Distance. I don’t like distance. At least from those I love. That word sounds sad to me.
I’ve felt distance often. Growing up I felt distance emotionally. I struggled feeling close to my dad. And my mom as I grew older. I definitely felt distant from most of my friends as I made my way through adolescence.
Emotional distance is difficult. It’s the feeling of being alone even when you’re not that really sucks. None of us were created for solitary confinement but sometimes it feels like we can’t get out of it. If you don’t have a space to share your heart, you start to live in it. You start to think that no one really knows what it’s like to be you. And that’s sort of true. Because your heart is isolated, there’s a definite distance between it and other people’s. It’s lonely, it’s sad. Distance.
I learned to break out of most of my self-imposed emotional isolation over the last three years. I started being vulnerable with my friends and family and I discovered they weren’t so far away. It was amazing to start being known and still loved. Once I realized how close they could be, it enabled me to begin loving people better, too.
But distance still plays a big part in my life.
Now it’s not so much emotional as it is physical. God has allowed me to travel a lot. That’s led me to build beautiful relationships with people on the opposite side of the world. As I’ve learned to open my heart more and more, I’ve learned there is also a cost to love. I can’t be with my family in America and New Zealand and Uganda at the same time. That’s what my heart expects. Distance is a sad word for me.
More than the friendships I’ve built internationally, I’ve also felt the d-word in my relationship with my fiancee. I met Natalie in 2017 in New Zealand. She lives in California right now. We spent three and half months in person building a friendship. Between when we started dating in 2018 until we got engaged last December, we’ve barely doubled that length of time. Messenger video chats have been our date nights. Distance as been the default. God has definitely used it to shape our relationship and it has been a beautiful journey of learning trust and love primarily through vulnerable conversations. Neither of us would change that. But it still hurts like heck to say goodbye at the airport. Everything in me screams out for us to be near to each other in person.
Do you know God feels the same way?
Love inherently seeks intimacy. Intimacy is built through proximity and longevity. Those big words simply mean that our hearts long to be close to someone we love for a long time. God created us for love. To be loved by him and to learn to love on him. That’s the image of Himself that he created us in. In the Garden, Adam and Eve didn’t know what distance was. They were close, so close, to God. I can’t fully imagine it. They had no concept of shame, fear, doubts—all the things that distance can bring. They were free to fall in love with their Maker. I’m sure they did. But something happened and they chose a different path. God made them leave the garden and suddenly they felt it:
Look around you. You can see what distance from God has done. People who are desperate for love look in crazy places. There’s seriously jacked up stuff going around on this pretty green globe. It’s called sin and it’s sickening. And it’s the cry of distant, orphan hearts. Some people wonder why God, who is love, hates sin. I don’t. Sin is what causes distance. Love craves closeness so, obviously, love hates sin. The whole Bible is a simple message we too often complicate: God desperately loves humanity and he passionately hates what robs them of the experience of true intimacy.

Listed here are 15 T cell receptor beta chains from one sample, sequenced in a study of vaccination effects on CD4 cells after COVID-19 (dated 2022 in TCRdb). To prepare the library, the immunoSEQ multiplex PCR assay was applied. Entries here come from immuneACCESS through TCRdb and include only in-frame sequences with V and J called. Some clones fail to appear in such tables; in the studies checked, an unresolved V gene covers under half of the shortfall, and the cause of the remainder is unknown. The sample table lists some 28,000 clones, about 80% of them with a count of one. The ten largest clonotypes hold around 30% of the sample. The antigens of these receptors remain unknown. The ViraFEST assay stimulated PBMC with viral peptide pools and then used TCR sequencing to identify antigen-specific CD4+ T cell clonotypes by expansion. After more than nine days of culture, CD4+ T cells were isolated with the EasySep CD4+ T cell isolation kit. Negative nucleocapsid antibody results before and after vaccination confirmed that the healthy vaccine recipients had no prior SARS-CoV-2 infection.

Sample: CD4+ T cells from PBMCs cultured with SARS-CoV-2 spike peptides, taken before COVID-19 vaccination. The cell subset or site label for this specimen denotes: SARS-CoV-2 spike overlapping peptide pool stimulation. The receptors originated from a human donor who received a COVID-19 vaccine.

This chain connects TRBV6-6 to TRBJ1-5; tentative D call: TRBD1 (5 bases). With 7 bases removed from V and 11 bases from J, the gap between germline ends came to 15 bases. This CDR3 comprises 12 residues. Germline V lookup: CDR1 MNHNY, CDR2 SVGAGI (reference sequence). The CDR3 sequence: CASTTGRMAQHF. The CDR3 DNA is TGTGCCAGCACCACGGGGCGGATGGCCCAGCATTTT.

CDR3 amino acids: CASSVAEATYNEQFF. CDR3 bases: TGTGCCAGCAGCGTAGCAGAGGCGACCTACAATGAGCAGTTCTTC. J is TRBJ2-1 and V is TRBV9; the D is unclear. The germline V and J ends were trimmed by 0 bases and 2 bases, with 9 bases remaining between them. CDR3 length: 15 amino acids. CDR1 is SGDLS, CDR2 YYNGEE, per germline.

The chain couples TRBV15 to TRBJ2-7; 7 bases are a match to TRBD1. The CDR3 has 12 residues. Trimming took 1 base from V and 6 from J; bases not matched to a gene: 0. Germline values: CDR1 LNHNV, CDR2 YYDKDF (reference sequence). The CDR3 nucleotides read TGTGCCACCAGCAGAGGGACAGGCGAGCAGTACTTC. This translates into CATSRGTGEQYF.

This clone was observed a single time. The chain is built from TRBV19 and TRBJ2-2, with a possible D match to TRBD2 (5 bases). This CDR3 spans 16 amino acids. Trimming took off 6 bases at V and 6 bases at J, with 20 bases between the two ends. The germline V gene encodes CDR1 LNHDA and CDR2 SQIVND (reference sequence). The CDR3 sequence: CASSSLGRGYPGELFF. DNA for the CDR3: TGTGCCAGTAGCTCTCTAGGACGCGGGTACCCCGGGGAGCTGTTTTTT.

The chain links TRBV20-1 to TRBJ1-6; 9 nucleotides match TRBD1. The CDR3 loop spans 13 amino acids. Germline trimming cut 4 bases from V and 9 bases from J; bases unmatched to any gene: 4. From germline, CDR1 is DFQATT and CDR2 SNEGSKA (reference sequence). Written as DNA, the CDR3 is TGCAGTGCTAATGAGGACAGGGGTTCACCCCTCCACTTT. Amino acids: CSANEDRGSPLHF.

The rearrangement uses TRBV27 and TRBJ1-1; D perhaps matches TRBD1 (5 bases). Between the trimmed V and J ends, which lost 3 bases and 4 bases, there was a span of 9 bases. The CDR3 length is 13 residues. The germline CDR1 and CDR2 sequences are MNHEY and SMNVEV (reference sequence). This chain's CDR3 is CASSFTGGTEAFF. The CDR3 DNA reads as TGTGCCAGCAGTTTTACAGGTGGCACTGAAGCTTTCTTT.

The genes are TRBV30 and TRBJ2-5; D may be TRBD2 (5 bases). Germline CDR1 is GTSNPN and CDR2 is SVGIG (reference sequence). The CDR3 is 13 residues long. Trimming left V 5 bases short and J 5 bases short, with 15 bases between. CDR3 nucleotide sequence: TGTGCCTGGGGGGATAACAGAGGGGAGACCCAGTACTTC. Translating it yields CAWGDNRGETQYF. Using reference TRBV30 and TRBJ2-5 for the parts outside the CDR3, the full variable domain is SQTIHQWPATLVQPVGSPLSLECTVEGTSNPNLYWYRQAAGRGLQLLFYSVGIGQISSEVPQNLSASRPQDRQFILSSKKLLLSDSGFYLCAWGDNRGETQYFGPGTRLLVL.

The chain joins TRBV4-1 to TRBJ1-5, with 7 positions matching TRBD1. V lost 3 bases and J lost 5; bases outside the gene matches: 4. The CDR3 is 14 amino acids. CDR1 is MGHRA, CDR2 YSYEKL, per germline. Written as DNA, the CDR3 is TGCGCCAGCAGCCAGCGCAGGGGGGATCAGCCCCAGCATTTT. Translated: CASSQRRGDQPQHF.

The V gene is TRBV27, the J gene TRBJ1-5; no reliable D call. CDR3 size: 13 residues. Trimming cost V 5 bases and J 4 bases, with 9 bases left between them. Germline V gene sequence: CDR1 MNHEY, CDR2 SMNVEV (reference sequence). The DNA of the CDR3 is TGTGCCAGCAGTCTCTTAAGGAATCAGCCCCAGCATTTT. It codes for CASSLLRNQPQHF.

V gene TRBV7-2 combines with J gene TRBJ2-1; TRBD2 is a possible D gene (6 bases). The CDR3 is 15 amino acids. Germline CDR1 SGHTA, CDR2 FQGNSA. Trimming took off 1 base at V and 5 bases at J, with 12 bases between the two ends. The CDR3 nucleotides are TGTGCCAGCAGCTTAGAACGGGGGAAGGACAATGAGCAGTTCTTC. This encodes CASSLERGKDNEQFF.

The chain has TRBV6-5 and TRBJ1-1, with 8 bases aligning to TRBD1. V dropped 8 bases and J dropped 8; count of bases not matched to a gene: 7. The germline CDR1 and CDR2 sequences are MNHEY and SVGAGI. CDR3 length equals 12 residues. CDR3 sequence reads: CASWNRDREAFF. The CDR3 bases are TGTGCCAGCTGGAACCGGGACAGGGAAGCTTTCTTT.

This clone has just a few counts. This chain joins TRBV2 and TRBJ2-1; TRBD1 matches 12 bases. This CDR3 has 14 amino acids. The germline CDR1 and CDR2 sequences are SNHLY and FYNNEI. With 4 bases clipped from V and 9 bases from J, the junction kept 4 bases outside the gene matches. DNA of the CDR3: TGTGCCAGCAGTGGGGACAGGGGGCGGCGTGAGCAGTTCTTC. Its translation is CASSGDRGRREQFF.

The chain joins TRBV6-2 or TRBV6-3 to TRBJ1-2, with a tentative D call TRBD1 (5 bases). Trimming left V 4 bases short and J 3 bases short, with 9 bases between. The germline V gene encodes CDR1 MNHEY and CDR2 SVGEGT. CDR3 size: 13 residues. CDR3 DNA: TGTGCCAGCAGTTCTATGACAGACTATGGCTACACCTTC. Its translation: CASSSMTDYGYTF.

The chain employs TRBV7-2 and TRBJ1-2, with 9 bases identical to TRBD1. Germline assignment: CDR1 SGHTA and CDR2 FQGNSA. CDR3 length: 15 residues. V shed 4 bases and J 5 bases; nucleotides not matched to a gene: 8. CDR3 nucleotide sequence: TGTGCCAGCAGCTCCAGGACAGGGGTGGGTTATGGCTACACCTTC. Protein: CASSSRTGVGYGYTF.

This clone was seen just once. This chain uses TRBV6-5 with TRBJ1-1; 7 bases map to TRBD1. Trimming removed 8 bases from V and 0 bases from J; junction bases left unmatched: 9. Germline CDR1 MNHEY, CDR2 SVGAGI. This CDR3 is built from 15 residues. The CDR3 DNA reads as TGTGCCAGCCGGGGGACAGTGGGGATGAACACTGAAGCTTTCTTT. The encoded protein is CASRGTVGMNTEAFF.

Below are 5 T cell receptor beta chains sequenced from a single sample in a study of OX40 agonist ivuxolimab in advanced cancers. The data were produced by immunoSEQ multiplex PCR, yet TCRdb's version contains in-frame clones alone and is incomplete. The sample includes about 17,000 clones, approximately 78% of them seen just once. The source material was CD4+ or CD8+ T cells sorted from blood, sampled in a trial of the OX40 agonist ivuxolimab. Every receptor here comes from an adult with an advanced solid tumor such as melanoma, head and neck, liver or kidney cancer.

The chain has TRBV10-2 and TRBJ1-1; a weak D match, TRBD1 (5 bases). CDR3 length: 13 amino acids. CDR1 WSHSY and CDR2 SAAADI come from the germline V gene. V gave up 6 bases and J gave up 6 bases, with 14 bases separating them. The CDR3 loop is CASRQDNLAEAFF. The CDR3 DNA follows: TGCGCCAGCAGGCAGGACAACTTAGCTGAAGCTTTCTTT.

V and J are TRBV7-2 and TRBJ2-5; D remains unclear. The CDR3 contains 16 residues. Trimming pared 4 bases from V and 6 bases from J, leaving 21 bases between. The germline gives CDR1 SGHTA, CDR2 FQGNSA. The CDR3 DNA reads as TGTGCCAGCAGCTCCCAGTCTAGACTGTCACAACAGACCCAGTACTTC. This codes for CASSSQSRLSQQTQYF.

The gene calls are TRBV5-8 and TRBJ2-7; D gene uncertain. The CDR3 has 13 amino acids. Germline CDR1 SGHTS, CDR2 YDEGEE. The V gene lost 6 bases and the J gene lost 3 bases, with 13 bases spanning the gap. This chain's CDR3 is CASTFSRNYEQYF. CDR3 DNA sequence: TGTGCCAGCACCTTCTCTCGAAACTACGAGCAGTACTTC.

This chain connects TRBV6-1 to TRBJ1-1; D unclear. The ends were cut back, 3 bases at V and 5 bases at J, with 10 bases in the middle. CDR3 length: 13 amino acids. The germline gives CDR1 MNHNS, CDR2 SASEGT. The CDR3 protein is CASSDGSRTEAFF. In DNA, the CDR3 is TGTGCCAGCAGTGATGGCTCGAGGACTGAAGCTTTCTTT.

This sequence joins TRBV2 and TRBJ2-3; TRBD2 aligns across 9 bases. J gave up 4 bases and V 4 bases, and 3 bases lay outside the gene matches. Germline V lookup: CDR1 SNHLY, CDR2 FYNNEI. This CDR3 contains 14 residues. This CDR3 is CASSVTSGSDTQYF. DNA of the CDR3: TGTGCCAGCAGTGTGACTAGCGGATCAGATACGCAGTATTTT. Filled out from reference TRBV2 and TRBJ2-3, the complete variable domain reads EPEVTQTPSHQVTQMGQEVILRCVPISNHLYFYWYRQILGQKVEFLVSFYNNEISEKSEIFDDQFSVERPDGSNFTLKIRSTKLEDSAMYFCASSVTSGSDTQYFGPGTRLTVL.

This year, I’m asking God to help me come all the way home. I’m not going to let distance describe my relationship with God.
Just as I can’t wait for the day when I’ll never say goodbye to my fiancée, I’m looking forward to the day I never choose sin over my Father’s love. Maybe it’s a weird picture to you; it’s a real one for me.
A lot of people like to say that we have to wait until we get to heaven before we can experience a relationship with God without distance but that seems silly to me. If God commands us to “go and sin no more”(John 8), he must believe we have the potential to do exactly that. Of course we can’t on our own. We aren’t on our own, though.
I’m in love with God. That’s what being a follower of Jesus means. I hate whatever brings distance between me and my experience of Him. I hate sin. That’s not legalism, friends, that’s desperate love. The same kind of love that makes me jump up and down when I think about marrying my fiancee and not having to say goodnight and goodbye at the same time.
So you can stop being afraid of your Fathers hatred for sin. He loves you. And he hates distance.
He’ll help you get rid of every construct that makes him feel far. Ask him to. He’ll love it. He created you to be close. It’s just love.
I don’t like distance. Not from those I love. I won’t leave any option to get closer alone. If you buy me a flight ticket to California, I’ll take it. How could I not? And if God gives me grace—which he has— to defeat every hint of sin, you better believe I’m catching that flight. You should too.
Written by Tim Ornelas.
I’m a life-long son to my heavenly Father and my earthly family. I love to share my process with you so that you will feel empowered and encouraged to do the same. I enjoy reading, writing, preaching, and praying for the sick both in the church and on the streets. My greatest desire is for Jesus to become known by every soul. You can use the following platforms to stay connected.
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